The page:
525,600 minutes, goes the song. "525,000 moments so dear."
I love that song, and clearly I'm not alone. People walk around singing it. It's catchy and rhythmic, and the title isn't bad either: "Seasons of Love."
I've been singing it a lot lately because I find myself with a one-year deadline. It's a deadline I've known intellectually was coming for 17 years but emotionally have assumed would never arrive. In one year, give or take a few weeks, I will send my second (and final) child off to college.
Just three years ago, I sent his sister off to college, and that was excruciatingly hard, but next year, 525,600 minutes from now, she will be living somewhere on her own (Europe or Los Angeles, she tells me), and he will be away at college. They will both be gone, and I will be here.
Just this past week, I found myself filling out paper work for school and commenting out loud that this was the last time I would ever do this. The paper work started the year the older one started preschool, which means I have been completing these ridiculous forms for 18 years now. The last contact information sheet, the last school photo order form, the last health form. I don't think I will miss any of that.
In fact, I won't miss the chaos and stress of school at all. I won't miss dealing with awful teachers or the cruelty of other children. I won't miss arguing with public school bureaucracy. I won't miss the fundraisers or the committee meetings or the peevishness of other parents who think their own children are saints.
I will miss him.
But I still have this last year. "How do you measure, measure a year: In daylights. In sunsets. In midnights. In cups of coffee." I will measure it in the morning when I make his breakfast and take it in to him. I will savor that sleepy look on his face, under the covers, up on his bunk, when he asks for two more minutes. I will measure it in the annoyance in his voice when I tell him nope, he cannot have that friend over who I know drinks and smokes. I will measure it in the stress we both experience as we journey through the college application process together and try desperately not to miss any deadlines.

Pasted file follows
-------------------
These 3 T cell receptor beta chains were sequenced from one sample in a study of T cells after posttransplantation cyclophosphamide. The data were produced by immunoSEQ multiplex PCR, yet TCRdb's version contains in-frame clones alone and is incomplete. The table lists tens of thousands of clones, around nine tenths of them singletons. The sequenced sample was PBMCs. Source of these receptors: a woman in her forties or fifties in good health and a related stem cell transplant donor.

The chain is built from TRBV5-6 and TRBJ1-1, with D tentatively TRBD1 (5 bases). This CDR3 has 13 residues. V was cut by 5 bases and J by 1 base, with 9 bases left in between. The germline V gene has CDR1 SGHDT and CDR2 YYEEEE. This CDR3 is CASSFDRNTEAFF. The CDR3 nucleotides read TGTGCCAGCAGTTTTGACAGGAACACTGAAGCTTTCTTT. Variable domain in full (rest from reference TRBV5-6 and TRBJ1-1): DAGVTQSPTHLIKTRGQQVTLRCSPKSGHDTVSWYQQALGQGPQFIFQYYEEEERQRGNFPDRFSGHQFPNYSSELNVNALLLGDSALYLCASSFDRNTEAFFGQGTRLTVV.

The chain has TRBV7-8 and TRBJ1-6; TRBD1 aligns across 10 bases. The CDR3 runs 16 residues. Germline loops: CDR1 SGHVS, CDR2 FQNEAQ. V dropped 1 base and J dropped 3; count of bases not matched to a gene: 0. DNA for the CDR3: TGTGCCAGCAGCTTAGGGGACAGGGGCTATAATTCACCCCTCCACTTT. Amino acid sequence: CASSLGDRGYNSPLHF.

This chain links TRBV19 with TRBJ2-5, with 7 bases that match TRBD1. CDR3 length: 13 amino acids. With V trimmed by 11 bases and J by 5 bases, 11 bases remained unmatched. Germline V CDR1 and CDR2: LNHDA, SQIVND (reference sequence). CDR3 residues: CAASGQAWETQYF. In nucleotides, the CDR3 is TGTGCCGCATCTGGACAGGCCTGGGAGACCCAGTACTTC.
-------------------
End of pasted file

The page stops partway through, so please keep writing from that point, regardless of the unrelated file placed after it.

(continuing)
I will measure it in the look of joy on his face when he wins a video game, or talks to his girlfriend on Skype, or realizes I've made his favorite pasta meal after a long, hard afternoon swim practice when he is clearly exhausted. I will measure it when I watch him bake cakes with his friends, or hold his cat, or pry the contacts from his swollen eyes after sleeping in them too many nights.
I will measure it when I come home to find he has fallen asleep on the sofa, and I will sit in my rocking chair and watch him sleep, as I have done his whole life.
The irony of the next year is not lost on me. I would slow it down to a snail's pace, while both of my children would like it just to be over. They are ready for the next big thing. They were ready yesterday.
So how will we spend our last 525,600 minutes together? I will probably make him have dinner with me more often than he would like, and I will no doubt force him to build one final snowman with me, chop down one last Christmas tree together. I will sit anxiously with him as we await acceptance letters, and I will help him pick out a suit for his senior picture and a tux for prom. I may let him get his other ear pierced. I will certainly want the privilege of driving him to register to vote next June. We have four seasons left to us, and I intend to savor and measure as many of those minutes as I can.